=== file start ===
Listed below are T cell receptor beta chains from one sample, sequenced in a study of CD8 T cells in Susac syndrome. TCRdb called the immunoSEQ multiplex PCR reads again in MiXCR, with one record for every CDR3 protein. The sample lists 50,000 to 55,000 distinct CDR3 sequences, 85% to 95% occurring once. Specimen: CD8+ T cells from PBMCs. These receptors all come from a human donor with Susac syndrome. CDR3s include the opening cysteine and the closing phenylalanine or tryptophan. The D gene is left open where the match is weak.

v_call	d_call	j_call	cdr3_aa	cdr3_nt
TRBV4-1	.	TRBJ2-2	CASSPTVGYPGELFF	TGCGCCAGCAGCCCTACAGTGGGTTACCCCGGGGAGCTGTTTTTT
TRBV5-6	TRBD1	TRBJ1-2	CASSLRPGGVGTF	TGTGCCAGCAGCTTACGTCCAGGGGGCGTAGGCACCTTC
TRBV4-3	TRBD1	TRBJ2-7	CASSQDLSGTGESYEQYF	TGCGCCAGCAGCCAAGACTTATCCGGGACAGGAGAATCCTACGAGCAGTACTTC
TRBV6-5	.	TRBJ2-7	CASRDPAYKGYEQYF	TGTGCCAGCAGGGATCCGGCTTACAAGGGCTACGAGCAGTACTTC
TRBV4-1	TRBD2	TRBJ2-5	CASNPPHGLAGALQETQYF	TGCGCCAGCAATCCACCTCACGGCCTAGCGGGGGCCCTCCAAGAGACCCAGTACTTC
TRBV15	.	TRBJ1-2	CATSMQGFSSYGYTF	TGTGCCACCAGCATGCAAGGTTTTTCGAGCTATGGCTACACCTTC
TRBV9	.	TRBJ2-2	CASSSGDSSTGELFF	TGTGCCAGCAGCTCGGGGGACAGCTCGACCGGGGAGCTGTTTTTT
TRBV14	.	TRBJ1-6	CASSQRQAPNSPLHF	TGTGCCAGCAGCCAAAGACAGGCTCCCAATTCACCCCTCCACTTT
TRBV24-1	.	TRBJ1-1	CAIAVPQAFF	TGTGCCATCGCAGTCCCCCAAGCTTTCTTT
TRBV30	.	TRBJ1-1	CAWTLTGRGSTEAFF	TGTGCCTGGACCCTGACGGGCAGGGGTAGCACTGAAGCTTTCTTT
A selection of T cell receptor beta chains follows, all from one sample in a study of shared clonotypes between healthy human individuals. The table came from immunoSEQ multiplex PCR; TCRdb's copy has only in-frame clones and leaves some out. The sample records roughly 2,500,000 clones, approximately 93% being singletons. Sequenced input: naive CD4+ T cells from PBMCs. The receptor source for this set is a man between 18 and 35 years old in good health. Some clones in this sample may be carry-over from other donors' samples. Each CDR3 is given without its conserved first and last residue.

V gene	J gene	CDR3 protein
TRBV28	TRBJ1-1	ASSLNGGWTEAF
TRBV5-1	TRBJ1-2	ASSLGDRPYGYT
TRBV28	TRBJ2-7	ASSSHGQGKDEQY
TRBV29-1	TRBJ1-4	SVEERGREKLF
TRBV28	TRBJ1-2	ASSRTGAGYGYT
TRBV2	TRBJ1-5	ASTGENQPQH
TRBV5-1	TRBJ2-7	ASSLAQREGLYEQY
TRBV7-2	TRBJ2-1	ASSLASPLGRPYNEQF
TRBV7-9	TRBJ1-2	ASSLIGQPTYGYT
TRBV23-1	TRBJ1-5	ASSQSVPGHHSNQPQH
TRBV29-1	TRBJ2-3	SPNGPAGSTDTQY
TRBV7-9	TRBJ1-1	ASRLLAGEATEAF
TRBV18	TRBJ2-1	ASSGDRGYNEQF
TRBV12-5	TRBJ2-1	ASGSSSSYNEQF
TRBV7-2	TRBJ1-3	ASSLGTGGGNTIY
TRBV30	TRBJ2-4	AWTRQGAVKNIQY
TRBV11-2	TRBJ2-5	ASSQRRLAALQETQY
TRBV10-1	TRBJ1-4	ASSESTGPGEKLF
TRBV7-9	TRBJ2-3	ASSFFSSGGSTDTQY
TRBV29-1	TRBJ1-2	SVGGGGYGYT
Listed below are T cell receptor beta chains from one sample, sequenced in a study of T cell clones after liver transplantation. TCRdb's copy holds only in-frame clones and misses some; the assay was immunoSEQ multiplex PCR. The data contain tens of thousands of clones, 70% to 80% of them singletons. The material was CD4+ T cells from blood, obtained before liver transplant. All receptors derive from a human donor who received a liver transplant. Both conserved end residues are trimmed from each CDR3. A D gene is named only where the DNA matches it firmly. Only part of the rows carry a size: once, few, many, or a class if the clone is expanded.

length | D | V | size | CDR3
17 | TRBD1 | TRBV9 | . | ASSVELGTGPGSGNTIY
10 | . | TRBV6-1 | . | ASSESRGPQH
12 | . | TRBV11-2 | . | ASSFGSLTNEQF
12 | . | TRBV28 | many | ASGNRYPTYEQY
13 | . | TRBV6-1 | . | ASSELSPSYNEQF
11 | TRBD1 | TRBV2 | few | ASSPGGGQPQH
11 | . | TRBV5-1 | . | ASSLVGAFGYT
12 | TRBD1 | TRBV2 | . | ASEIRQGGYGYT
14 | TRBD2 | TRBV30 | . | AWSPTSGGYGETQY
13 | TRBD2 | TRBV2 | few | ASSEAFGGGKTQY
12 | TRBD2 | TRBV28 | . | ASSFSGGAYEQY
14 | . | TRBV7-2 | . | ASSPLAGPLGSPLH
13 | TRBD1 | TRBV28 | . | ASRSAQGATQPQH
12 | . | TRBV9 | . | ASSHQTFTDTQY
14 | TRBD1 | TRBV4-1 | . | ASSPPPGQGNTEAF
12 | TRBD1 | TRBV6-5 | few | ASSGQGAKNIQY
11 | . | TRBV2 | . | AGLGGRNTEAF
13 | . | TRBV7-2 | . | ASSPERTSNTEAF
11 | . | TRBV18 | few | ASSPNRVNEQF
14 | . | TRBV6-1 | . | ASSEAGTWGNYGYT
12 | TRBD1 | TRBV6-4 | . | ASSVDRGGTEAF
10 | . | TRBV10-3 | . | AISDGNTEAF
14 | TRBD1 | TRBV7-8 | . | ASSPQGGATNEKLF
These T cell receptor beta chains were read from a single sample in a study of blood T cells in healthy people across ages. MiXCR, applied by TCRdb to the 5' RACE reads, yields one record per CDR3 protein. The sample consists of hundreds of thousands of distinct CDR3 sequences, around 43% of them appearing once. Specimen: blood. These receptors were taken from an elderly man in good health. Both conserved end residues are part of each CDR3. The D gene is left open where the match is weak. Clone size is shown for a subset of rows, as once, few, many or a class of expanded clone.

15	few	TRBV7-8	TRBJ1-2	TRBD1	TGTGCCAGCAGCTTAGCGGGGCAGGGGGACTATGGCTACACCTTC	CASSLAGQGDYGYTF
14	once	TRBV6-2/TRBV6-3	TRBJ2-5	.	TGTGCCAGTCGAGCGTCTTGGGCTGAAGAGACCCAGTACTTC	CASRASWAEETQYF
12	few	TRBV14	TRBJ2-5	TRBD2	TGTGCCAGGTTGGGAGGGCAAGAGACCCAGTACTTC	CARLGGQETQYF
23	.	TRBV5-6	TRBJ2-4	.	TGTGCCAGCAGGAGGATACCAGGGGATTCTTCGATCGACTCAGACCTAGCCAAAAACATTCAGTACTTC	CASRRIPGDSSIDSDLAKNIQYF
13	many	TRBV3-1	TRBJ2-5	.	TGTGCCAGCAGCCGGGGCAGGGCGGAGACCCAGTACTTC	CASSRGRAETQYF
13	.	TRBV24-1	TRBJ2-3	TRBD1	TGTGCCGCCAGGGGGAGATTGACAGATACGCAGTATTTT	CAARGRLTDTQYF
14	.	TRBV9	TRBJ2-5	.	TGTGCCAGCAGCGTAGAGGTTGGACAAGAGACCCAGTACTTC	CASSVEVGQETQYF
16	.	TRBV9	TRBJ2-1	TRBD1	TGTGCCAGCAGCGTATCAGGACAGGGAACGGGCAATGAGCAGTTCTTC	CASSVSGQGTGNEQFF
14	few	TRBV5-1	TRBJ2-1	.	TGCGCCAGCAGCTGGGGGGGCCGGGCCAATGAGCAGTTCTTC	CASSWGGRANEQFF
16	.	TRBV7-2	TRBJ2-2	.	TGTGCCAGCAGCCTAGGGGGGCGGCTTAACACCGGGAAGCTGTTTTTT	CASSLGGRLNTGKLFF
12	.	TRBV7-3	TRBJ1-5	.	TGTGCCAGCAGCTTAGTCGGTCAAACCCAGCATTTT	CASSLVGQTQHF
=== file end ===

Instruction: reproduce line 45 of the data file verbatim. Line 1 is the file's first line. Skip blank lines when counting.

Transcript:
14 | TRBD2 | TRBV30 | . | AWSPTSGGYGETQY